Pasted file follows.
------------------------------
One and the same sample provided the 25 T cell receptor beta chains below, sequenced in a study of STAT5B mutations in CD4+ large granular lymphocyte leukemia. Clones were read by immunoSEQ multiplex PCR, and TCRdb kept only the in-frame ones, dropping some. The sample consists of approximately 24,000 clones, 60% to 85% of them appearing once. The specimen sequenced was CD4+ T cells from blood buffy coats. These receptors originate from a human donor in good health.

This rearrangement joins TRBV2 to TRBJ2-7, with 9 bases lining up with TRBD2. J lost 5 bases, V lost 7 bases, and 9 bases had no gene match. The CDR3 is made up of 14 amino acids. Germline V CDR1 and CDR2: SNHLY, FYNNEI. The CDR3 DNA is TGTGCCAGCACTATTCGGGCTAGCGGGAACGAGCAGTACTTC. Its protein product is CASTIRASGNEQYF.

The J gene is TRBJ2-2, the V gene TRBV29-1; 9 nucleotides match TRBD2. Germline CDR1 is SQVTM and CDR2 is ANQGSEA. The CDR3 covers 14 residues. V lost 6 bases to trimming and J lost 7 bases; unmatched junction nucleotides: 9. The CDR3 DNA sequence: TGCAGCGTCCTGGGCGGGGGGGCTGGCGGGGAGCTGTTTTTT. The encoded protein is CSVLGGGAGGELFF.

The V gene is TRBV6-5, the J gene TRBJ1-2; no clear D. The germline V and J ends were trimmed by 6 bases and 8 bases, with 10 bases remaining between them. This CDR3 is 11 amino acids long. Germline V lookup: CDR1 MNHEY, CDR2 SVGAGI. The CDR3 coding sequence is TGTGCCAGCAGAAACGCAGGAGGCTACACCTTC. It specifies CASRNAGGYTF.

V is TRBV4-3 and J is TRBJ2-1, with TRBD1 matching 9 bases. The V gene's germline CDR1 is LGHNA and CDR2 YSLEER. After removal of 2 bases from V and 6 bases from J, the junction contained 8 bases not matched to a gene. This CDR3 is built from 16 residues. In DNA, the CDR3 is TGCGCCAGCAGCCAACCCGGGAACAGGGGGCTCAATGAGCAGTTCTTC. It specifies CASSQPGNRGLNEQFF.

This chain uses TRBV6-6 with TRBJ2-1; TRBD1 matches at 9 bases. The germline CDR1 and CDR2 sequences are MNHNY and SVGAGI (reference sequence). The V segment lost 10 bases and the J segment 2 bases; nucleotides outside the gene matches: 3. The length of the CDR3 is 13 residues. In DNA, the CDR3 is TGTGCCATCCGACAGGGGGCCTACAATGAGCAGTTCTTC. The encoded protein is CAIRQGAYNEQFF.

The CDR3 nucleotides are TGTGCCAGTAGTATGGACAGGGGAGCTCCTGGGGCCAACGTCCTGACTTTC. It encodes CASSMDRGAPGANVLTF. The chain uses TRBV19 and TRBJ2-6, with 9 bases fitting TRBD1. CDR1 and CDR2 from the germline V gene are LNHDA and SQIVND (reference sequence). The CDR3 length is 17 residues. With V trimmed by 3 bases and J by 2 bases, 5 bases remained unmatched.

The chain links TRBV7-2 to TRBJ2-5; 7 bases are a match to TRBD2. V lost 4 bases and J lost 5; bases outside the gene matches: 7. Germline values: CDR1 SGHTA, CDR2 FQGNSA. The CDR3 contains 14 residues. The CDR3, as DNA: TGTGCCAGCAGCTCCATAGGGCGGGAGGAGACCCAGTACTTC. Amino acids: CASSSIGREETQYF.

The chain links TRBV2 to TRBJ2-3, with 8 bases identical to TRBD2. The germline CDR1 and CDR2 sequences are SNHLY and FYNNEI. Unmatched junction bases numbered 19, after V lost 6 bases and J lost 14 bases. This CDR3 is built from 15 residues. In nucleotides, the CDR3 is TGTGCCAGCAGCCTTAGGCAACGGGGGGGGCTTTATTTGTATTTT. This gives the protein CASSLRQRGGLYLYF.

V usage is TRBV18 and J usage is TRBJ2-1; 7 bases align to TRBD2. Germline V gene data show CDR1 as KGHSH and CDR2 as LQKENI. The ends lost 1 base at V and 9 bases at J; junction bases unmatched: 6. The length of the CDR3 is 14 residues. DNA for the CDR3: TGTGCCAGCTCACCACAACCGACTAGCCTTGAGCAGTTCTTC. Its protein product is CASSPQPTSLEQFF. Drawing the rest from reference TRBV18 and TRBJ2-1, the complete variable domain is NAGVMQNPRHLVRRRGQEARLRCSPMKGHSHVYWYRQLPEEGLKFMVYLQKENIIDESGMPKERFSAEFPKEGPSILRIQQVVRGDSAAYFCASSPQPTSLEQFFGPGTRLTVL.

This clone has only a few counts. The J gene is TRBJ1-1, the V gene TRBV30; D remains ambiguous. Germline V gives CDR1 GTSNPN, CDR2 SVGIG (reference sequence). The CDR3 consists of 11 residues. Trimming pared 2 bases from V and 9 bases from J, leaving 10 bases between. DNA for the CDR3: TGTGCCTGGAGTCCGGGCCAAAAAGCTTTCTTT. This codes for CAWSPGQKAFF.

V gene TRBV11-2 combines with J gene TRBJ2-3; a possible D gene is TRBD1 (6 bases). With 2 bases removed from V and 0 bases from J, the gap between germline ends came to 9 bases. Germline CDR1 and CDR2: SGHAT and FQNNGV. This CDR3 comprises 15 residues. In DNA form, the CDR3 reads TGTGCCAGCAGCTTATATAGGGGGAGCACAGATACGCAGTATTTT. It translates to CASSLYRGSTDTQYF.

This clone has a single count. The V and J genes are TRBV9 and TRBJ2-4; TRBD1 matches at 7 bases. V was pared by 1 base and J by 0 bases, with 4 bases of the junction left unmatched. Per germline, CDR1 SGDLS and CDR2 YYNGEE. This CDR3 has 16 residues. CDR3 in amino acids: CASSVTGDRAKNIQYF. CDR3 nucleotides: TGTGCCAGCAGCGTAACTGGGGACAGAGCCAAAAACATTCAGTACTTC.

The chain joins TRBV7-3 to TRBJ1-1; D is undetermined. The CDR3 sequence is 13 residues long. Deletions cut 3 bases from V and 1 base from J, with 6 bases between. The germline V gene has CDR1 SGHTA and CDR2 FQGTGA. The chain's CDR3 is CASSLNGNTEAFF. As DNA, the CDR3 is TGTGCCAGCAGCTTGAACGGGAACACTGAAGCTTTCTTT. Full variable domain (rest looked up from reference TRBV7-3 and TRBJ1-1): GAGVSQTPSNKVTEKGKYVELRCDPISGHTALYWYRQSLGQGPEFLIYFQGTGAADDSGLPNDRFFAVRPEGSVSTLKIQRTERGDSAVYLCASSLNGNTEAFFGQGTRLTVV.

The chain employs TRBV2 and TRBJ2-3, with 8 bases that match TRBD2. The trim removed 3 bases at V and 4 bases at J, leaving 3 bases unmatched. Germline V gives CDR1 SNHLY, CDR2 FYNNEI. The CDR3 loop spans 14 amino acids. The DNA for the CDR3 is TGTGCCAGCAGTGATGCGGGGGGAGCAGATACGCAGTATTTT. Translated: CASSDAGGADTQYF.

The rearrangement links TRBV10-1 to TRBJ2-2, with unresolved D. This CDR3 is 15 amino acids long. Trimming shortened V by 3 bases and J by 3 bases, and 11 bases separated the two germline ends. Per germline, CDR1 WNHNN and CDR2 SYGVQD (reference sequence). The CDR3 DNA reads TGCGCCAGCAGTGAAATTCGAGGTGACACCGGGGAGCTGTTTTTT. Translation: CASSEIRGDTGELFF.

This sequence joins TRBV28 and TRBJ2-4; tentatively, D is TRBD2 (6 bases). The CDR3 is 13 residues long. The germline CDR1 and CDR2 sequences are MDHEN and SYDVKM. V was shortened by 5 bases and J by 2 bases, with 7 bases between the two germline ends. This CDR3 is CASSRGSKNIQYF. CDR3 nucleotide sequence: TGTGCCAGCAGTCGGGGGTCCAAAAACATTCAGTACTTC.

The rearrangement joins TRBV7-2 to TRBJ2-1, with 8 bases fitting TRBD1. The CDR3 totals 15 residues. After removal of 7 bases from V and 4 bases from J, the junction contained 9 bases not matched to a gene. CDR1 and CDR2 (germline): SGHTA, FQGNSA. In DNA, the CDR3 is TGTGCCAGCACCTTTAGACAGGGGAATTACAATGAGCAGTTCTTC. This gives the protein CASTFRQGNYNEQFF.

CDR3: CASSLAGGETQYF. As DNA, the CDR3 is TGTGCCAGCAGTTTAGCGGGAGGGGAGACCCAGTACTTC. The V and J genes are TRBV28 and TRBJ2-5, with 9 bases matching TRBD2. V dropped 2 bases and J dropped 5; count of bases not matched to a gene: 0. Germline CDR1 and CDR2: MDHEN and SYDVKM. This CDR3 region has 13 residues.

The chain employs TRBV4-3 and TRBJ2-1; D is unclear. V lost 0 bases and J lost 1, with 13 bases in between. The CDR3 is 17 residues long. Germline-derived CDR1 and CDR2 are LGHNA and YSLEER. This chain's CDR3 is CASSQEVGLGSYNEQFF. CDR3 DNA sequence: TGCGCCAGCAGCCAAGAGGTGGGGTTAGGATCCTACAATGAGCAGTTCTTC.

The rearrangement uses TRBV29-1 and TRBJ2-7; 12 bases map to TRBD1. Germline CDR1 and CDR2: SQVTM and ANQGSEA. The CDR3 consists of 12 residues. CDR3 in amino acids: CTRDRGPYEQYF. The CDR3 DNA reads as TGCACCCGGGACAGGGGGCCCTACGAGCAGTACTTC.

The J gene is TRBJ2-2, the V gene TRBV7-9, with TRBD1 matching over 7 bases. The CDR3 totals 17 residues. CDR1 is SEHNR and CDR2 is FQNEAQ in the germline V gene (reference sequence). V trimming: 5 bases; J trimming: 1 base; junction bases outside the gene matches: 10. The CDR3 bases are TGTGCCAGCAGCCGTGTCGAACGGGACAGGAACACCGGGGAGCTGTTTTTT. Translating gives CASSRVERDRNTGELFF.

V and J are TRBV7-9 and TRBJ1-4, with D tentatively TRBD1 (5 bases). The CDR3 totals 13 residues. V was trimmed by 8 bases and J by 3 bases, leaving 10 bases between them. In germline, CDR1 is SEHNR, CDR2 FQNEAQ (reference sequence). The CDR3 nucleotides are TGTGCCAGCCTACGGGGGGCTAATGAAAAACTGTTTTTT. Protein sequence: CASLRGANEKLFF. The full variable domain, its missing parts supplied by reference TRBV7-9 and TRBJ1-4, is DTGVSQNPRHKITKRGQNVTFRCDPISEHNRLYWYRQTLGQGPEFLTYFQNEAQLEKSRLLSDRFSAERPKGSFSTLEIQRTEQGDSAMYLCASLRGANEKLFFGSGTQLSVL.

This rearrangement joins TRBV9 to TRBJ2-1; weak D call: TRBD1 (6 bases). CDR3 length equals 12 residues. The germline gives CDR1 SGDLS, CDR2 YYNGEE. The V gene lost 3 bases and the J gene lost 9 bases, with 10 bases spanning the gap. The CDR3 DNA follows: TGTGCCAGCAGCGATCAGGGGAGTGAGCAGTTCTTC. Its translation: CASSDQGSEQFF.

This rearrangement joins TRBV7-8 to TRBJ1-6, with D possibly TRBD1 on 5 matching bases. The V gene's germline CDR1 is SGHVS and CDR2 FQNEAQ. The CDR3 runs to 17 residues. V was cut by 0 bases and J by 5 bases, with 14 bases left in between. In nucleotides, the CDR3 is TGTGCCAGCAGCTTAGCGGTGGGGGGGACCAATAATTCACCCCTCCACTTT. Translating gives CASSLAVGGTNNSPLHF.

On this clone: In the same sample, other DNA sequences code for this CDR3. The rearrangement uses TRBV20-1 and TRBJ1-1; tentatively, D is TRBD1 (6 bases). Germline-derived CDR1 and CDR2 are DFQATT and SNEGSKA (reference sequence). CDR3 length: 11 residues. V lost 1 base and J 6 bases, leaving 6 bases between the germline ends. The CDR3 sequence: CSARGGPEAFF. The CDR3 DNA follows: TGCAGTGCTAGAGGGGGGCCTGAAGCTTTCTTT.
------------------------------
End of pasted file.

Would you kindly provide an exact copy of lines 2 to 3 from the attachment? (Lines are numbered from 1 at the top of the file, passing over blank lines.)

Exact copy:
This rearrangement joins TRBV2 to TRBJ2-7, with 9 bases lining up with TRBD2. J lost 5 bases, V lost 7 bases, and 9 bases had no gene match. The CDR3 is made up of 14 amino acids. Germline V CDR1 and CDR2: SNHLY, FYNNEI. The CDR3 DNA is TGTGCCAGCACTATTCGGGCTAGCGGGAACGAGCAGTACTTC. Its protein product is CASTIRASGNEQYF.

The J gene is TRBJ2-2, the V gene TRBV29-1; 9 nucleotides match TRBD2. Germline CDR1 is SQVTM and CDR2 is ANQGSEA. The CDR3 covers 14 residues. V lost 6 bases to trimming and J lost 7 bases; unmatched junction nucleotides: 9. The CDR3 DNA sequence: TGCAGCGTCCTGGGCGGGGGGGCTGGCGGGGAGCTGTTTTTT. The encoded protein is CSVLGGGAGGELFF.